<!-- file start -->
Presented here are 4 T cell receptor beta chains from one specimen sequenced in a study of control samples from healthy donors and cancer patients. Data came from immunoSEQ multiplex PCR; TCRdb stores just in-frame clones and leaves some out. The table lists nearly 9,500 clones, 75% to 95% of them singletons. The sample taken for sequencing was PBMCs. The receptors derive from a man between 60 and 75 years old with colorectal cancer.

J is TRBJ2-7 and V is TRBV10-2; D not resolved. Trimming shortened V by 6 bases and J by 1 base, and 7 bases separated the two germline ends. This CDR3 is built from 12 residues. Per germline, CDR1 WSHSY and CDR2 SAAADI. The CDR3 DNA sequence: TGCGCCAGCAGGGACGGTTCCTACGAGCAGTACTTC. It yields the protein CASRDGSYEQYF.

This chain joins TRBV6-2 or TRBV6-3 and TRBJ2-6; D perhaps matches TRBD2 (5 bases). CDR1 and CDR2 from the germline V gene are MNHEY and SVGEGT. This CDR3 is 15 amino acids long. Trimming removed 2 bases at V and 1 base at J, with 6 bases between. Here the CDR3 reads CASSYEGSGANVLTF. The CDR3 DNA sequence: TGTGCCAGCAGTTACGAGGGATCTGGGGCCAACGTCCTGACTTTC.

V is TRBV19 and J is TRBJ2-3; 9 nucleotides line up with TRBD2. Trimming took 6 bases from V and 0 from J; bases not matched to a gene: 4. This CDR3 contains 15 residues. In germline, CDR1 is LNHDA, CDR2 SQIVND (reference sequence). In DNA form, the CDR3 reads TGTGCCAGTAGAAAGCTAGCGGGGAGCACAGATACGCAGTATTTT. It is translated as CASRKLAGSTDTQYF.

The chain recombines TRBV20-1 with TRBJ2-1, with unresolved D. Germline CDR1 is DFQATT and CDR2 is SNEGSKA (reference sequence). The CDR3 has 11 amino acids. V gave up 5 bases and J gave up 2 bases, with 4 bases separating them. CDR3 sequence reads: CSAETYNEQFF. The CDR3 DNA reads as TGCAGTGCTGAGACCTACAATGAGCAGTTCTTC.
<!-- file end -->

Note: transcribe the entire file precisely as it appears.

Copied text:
Presented here are 4 T cell receptor beta chains from one specimen sequenced in a study of control samples from healthy donors and cancer patients. Data came from immunoSEQ multiplex PCR; TCRdb stores just in-frame clones and leaves some out. The table lists nearly 9,500 clones, 75% to 95% of them singletons. The sample taken for sequencing was PBMCs. The receptors derive from a man between 60 and 75 years old with colorectal cancer.

J is TRBJ2-7 and V is TRBV10-2; D not resolved. Trimming shortened V by 6 bases and J by 1 base, and 7 bases separated the two germline ends. This CDR3 is built from 12 residues. Per germline, CDR1 WSHSY and CDR2 SAAADI. The CDR3 DNA sequence: TGCGCCAGCAGGGACGGTTCCTACGAGCAGTACTTC. It yields the protein CASRDGSYEQYF.

This chain joins TRBV6-2 or TRBV6-3 and TRBJ2-6; D perhaps matches TRBD2 (5 bases). CDR1 and CDR2 from the germline V gene are MNHEY and SVGEGT. This CDR3 is 15 amino acids long. Trimming removed 2 bases at V and 1 base at J, with 6 bases between. Here the CDR3 reads CASSYEGSGANVLTF. The CDR3 DNA sequence: TGTGCCAGCAGTTACGAGGGATCTGGGGCCAACGTCCTGACTTTC.

V is TRBV19 and J is TRBJ2-3; 9 nucleotides line up with TRBD2. Trimming took 6 bases from V and 0 from J; bases not matched to a gene: 4. This CDR3 contains 15 residues. In germline, CDR1 is LNHDA, CDR2 SQIVND (reference sequence). In DNA form, the CDR3 reads TGTGCCAGTAGAAAGCTAGCGGGGAGCACAGATACGCAGTATTTT. It is translated as CASRKLAGSTDTQYF.

The chain recombines TRBV20-1 with TRBJ2-1, with unresolved D. Germline CDR1 is DFQATT and CDR2 is SNEGSKA (reference sequence). The CDR3 has 11 amino acids. V gave up 5 bases and J gave up 2 bases, with 4 bases separating them. CDR3 sequence reads: CSAETYNEQFF. The CDR3 DNA reads as TGCAGTGCTGAGACCTACAATGAGCAGTTCTTC.